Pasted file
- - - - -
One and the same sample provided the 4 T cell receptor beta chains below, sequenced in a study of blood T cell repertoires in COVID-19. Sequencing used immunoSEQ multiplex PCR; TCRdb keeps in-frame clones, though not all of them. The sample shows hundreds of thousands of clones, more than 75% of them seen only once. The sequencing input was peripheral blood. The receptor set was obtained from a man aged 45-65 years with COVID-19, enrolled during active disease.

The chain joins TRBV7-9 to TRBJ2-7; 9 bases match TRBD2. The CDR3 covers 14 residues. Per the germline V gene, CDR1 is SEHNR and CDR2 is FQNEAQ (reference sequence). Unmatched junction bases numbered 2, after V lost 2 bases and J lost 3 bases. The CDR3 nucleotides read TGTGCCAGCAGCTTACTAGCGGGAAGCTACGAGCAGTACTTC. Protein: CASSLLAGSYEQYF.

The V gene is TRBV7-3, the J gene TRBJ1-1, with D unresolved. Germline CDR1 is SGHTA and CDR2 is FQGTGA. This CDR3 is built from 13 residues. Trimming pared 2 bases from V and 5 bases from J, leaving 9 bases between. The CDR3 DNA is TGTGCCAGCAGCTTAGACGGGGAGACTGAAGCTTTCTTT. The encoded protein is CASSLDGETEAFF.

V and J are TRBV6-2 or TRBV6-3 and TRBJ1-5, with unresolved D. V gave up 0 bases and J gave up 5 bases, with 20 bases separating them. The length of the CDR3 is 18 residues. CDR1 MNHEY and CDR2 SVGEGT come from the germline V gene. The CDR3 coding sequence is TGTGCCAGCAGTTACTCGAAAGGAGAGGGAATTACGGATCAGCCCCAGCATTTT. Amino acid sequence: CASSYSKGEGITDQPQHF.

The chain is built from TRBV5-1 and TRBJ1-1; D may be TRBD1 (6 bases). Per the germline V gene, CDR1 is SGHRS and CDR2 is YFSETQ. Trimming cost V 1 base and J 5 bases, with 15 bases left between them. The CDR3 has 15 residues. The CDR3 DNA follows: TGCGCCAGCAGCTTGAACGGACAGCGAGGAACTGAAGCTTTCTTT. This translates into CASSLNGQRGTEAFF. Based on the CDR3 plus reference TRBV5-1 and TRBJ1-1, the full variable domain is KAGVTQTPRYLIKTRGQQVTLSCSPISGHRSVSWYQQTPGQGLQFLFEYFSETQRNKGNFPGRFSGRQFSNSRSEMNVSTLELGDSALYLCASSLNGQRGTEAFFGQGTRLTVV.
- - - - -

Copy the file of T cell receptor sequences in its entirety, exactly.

One and the same sample provided the 4 T cell receptor beta chains below, sequenced in a study of blood T cell repertoires in COVID-19. Sequencing used immunoSEQ multiplex PCR; TCRdb keeps in-frame clones, though not all of them. The sample shows hundreds of thousands of clones, more than 75% of them seen only once. The sequencing input was peripheral blood. The receptor set was obtained from a man aged 45-65 years with COVID-19, enrolled during active disease.

The chain joins TRBV7-9 to TRBJ2-7; 9 bases match TRBD2. The CDR3 covers 14 residues. Per the germline V gene, CDR1 is SEHNR and CDR2 is FQNEAQ (reference sequence). Unmatched junction bases numbered 2, after V lost 2 bases and J lost 3 bases. The CDR3 nucleotides read TGTGCCAGCAGCTTACTAGCGGGAAGCTACGAGCAGTACTTC. Protein: CASSLLAGSYEQYF.

The V gene is TRBV7-3, the J gene TRBJ1-1, with D unresolved. Germline CDR1 is SGHTA and CDR2 is FQGTGA. This CDR3 is built from 13 residues. Trimming pared 2 bases from V and 5 bases from J, leaving 9 bases between. The CDR3 DNA is TGTGCCAGCAGCTTAGACGGGGAGACTGAAGCTTTCTTT. The encoded protein is CASSLDGETEAFF.

V and J are TRBV6-2 or TRBV6-3 and TRBJ1-5, with unresolved D. V gave up 0 bases and J gave up 5 bases, with 20 bases separating them. The length of the CDR3 is 18 residues. CDR1 MNHEY and CDR2 SVGEGT come from the germline V gene. The CDR3 coding sequence is TGTGCCAGCAGTTACTCGAAAGGAGAGGGAATTACGGATCAGCCCCAGCATTTT. Amino acid sequence: CASSYSKGEGITDQPQHF.

The chain is built from TRBV5-1 and TRBJ1-1; D may be TRBD1 (6 bases). Per the germline V gene, CDR1 is SGHRS and CDR2 is YFSETQ. Trimming cost V 1 base and J 5 bases, with 15 bases left between them. The CDR3 has 15 residues. The CDR3 DNA follows: TGCGCCAGCAGCTTGAACGGACAGCGAGGAACTGAAGCTTTCTTT. This translates into CASSLNGQRGTEAFF. Based on the CDR3 plus reference TRBV5-1 and TRBJ1-1, the full variable domain is KAGVTQTPRYLIKTRGQQVTLSCSPISGHRSVSWYQQTPGQGLQFLFEYFSETQRNKGNFPGRFSGRQFSNSRSEMNVSTLELGDSALYLCASSLNGQRGTEAFFGQGTRLTVV.